Dec 4, 2022

Mawazo Writing Africa

Writing about the main

Pupils lead the way against smoking through art

Experts often say that young people are most prone to smoking, with nearly nine in ten teenage smokers taking up smoking.

Flavored smokeless tobacco products, such as vaping, have been blamed for to make this unhealthy habit more attractive to youth. But thanks to a tobacco education arts initiative “Sibo Manqoba” (We Are Winners), young people are reclaiming their power and have joined a war to defeat the scourge of child smokers through art.

Since the beginning of The Students 5th through 7th graders from various elementary schools across the country have been working on creative artworks in the form of murals showing how tobacco is affecting their school environment and why people quit smoking.

The campaign, which ran from Led by the Department of Education in partnership with other government agencies and stakeholders, aims to raise awareness of the environmental hazards of tobacco and e-cigarettes. This is in line with the World No Tobacco Day theme – “Danger to our environment”. Partners include the National Council Against Smoking, Cancer Association of SA (Cansa), Medical Research Council (MRC), Heart and Stroke Foundation of SA, and SA Tobacco Free Youth Forum

After months After hard work, three schools in Johannesburg – Sharonlea Primary School in Randburg, Park Primary School in Lenasia and Zibambele Park Primary School in Soweto – were selected as finalists for the school mural art competition. The overall winner will be announced Friday at an event to mark World No Tobacco Day, which is observed on May 31 each year.

Student ambassadors and the winning school’s educator will be inducted as champions for tobacco control, a program created by championed by the Campaign for Tobacco Free Kids and led by the African Tobacco Control Alliance (ATCA) in Africa.

Dr. Moeng-Mahlangu, chief director in charge of health promotion and nutrition at the Ministry of Health, said the art project hopes that the art project will make students and communities more aware of the risks associated with tobacco and the importance of the new Tobacco Control Law, which regulates the use of e-cigarettes regulate and totally ban smoking in public.

“The campaign aims to get schools to focus on maintaining a smoke-free environment and enhancing students’ knowledge, attitudes and decision-making skills related to smoking and e-cigarettes to better protect whole school communities,” she said.

Dr. Sharon Nyatsanza, deputy director of the National Anti-Smoking Council, said raising schoolchildren’s awareness of health risks and the importance of a smoke-free environment from a young age will “better prepare them to face peer pressure and temptation.”

“Many of the Children would have parents or relatives who smoke, which normalizes smoking behavior. The tobacco industry also spends billions every year finding ways to make smoking exciting and glamorous. E-cigarettes and other hi-tech electronic vaping devices are a recent influence, with flavors and advertising appealing to the youth. New users quickly become addicted to nicotine, which can be a route to smoking.”

Nyatsanza said tobacco is far more than just a health problem, it is dangerous to the planet. Despite the environmental damage the tobacco industry is causing to the environment with 15 billion cigarette butts dumped on the country’s streets, the industry has not been held accountable by governments.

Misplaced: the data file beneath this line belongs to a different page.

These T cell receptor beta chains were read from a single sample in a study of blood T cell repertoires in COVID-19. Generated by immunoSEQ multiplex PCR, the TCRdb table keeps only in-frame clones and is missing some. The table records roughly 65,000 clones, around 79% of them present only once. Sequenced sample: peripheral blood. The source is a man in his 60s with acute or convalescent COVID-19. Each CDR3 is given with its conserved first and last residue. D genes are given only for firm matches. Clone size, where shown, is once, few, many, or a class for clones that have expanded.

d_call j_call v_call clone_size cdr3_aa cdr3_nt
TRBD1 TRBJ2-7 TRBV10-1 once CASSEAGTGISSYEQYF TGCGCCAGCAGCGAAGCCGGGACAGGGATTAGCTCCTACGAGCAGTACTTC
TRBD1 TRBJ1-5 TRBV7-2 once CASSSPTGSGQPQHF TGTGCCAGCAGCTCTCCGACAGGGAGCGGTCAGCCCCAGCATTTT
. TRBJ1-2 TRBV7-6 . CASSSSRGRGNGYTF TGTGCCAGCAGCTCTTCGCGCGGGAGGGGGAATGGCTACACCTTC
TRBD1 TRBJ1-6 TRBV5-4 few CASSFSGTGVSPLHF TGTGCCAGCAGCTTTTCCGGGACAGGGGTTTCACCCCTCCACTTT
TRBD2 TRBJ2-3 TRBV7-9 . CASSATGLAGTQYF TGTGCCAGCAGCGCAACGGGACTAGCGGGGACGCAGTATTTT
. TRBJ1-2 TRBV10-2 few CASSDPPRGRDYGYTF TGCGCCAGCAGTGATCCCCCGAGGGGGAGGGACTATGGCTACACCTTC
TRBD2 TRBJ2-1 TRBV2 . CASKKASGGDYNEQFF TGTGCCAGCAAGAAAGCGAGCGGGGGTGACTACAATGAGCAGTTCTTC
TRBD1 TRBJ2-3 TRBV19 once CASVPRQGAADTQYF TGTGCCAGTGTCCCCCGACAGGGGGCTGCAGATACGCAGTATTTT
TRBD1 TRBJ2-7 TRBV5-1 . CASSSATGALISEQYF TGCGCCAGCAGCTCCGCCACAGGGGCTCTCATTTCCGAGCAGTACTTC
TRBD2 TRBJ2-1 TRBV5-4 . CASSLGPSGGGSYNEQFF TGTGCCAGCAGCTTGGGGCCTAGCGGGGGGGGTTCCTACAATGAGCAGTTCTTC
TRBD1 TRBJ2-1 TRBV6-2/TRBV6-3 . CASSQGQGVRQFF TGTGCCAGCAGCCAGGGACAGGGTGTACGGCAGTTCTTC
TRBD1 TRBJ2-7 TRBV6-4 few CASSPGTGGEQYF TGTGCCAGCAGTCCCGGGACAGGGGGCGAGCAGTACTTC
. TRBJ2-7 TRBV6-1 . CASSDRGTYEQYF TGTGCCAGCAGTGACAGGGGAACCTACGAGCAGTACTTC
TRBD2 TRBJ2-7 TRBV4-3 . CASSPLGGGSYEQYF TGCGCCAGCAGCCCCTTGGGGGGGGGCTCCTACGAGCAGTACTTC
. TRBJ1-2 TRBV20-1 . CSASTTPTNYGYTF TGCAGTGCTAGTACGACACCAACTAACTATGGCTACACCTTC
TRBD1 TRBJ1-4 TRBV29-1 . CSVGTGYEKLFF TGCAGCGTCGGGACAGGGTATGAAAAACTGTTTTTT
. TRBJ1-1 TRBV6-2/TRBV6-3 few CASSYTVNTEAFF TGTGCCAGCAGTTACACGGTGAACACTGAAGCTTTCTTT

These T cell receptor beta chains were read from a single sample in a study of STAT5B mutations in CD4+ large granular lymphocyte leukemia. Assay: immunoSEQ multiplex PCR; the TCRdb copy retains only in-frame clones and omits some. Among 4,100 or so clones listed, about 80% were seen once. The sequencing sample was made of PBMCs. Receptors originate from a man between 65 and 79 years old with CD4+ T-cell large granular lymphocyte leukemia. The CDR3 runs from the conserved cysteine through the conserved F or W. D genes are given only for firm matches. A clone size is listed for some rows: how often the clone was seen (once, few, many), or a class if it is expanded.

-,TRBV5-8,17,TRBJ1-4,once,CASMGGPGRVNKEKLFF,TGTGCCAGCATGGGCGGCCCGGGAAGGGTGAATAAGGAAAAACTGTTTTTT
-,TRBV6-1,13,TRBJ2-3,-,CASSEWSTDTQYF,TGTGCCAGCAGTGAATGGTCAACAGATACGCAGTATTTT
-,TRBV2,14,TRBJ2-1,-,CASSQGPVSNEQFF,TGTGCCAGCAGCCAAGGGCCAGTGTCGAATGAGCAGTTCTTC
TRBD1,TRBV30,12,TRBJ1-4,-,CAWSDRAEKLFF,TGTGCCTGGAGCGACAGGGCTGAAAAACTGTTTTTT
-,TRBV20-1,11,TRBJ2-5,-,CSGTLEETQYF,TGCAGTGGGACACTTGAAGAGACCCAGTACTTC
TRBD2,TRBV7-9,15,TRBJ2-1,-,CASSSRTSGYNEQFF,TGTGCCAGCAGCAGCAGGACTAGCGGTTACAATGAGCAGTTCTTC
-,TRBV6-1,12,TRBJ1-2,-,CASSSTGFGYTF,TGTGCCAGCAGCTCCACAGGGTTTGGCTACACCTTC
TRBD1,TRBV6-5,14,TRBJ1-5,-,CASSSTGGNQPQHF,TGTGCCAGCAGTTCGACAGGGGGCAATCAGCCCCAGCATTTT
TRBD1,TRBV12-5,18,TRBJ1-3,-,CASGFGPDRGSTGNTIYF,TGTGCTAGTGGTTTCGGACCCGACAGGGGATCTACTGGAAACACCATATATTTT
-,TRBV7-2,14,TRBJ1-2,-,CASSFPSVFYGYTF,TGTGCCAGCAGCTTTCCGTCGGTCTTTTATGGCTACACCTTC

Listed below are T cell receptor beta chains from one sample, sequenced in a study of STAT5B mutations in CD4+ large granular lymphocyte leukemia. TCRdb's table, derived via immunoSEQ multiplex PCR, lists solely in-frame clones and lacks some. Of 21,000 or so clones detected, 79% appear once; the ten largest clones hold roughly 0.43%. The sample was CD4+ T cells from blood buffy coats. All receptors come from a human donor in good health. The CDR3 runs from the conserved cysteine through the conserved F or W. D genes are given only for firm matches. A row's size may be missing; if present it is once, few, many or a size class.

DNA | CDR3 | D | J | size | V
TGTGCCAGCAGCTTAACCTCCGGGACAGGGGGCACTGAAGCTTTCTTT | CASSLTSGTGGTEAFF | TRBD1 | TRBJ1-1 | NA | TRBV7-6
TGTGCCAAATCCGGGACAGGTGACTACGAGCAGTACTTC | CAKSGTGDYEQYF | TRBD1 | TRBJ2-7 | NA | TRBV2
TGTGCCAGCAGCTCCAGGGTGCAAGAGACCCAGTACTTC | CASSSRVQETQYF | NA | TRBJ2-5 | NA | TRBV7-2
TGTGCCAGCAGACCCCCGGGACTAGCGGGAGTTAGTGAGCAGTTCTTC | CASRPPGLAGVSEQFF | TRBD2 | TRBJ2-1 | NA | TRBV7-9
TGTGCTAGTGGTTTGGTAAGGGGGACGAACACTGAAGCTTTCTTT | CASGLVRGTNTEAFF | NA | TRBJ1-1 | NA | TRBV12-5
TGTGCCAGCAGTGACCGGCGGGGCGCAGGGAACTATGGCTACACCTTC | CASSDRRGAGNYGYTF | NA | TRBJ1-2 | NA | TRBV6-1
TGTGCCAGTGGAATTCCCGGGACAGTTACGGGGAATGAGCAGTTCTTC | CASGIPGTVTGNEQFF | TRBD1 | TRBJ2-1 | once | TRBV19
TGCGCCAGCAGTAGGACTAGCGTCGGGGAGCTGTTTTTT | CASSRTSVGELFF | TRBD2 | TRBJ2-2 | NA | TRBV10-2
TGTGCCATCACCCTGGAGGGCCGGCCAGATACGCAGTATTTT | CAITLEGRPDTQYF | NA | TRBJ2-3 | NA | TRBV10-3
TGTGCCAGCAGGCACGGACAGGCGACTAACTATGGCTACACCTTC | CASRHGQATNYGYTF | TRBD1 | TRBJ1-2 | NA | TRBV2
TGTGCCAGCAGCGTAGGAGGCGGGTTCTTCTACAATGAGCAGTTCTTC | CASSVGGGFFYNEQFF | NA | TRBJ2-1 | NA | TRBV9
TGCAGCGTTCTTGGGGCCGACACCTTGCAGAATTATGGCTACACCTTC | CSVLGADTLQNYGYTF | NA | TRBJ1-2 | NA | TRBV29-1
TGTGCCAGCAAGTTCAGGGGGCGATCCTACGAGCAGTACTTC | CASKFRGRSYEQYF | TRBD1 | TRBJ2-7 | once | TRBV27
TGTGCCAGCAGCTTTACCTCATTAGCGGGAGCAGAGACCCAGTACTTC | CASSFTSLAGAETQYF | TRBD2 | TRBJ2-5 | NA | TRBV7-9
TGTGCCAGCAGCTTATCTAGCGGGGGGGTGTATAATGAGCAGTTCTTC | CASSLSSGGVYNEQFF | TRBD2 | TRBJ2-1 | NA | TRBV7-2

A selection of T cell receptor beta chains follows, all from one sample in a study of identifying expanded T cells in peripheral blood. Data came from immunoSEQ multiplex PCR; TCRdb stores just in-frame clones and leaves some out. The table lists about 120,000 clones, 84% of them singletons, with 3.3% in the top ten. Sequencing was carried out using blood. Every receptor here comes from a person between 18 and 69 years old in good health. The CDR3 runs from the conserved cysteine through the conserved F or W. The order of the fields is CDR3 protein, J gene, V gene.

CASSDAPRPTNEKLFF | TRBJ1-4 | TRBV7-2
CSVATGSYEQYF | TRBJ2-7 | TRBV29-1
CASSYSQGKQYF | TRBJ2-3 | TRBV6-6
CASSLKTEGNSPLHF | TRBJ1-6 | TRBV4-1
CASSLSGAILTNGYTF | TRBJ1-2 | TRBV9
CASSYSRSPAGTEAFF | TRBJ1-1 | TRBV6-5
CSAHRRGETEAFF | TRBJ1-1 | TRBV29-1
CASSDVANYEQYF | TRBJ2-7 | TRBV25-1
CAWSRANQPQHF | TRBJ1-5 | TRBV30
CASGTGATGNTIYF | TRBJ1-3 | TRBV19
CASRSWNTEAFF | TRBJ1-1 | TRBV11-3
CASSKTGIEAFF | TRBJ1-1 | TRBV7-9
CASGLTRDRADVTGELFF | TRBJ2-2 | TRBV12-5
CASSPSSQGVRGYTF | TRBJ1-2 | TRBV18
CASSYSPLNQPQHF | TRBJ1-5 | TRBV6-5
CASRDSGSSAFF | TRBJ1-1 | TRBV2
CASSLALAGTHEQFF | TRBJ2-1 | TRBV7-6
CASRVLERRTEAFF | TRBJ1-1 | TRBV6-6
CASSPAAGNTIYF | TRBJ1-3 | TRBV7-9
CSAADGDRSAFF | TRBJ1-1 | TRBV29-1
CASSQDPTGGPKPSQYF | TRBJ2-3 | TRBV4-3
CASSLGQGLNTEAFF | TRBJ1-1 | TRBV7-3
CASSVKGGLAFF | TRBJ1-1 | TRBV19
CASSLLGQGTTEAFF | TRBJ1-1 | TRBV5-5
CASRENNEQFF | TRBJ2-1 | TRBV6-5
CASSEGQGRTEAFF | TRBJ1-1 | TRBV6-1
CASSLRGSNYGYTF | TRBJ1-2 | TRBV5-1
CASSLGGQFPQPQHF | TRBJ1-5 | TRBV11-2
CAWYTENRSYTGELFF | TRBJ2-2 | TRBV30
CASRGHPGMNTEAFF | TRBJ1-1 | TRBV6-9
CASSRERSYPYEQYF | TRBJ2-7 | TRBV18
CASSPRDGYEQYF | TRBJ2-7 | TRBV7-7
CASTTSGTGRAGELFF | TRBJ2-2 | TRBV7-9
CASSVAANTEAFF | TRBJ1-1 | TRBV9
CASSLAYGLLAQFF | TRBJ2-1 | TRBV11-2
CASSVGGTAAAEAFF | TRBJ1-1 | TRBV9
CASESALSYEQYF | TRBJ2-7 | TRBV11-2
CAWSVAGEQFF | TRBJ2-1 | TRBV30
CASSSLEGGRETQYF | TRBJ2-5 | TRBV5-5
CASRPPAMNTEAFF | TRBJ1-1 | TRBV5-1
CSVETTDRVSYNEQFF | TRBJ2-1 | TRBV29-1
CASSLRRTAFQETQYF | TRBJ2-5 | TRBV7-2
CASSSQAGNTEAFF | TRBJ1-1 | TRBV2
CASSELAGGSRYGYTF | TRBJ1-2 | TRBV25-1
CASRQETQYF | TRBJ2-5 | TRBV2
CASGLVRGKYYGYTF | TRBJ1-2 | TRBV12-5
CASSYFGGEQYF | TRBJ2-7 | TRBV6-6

Now under the banner of advocacy group Protect Our Next, the Council and other organizations including Cansa, MRC and the Heart and Stroke Foundation have launched a campaign: ‘Susa Udoti Wakho – clean up your mess! #yourbuttsstink” to raise awareness of the damage the tobacco industry is doing to the environment, including deforestation, erosion, water pollution and damage to biodiversity, right through to the disposal of cigarette butts.

Cleanup campaign kicks off in Linked to a school education campaign launched earlier this year. Clean-up initiatives will take place around participating schools throughout the week.

The environmental impact of tobacco is staggering, with an annual carbon footprint of approximately 84 million tons.

Nyatsanza said, “That’s Clearly, the tobacco industry should clean up its mess. The tobacco industry makes profits from the destruction of the environment and must be held accountable for the environmental destruction and for the waste and damages, including reimbursement for the costs of collecting this waste. We call on the government to force tobacco companies to use only biodegradable filters and to pay the full cost of cigarette butt disposal and disposal.”

One of the activists, Joash Daniel of Cart Agency, said : “Education is vital, and we must communicate the real truth about tobacco in a powerful way. We continue to engage with communities and schools nationally to promote awareness and education about all forms of tobacco harm and what needs to be done.”

But the vaping industry has defended itself, with CEO of Vapor Products Association of SA Asanda Gcoyi said the global community “recognizes vaping as a powerful harm reduction tool to address the many social challenges communities face, including nicotine addiction.”

“South Africa’s economy would benefit significantly from an integrative harm reduction strategy that drives economic transformation by enacting policies that address the country’s diverse socio-economic imbalances, beginning with fair regulations for the vaping industry and recognition of vaping as a less harmful alternative to vaping Smoking cigarettes,” Gcoyi said.

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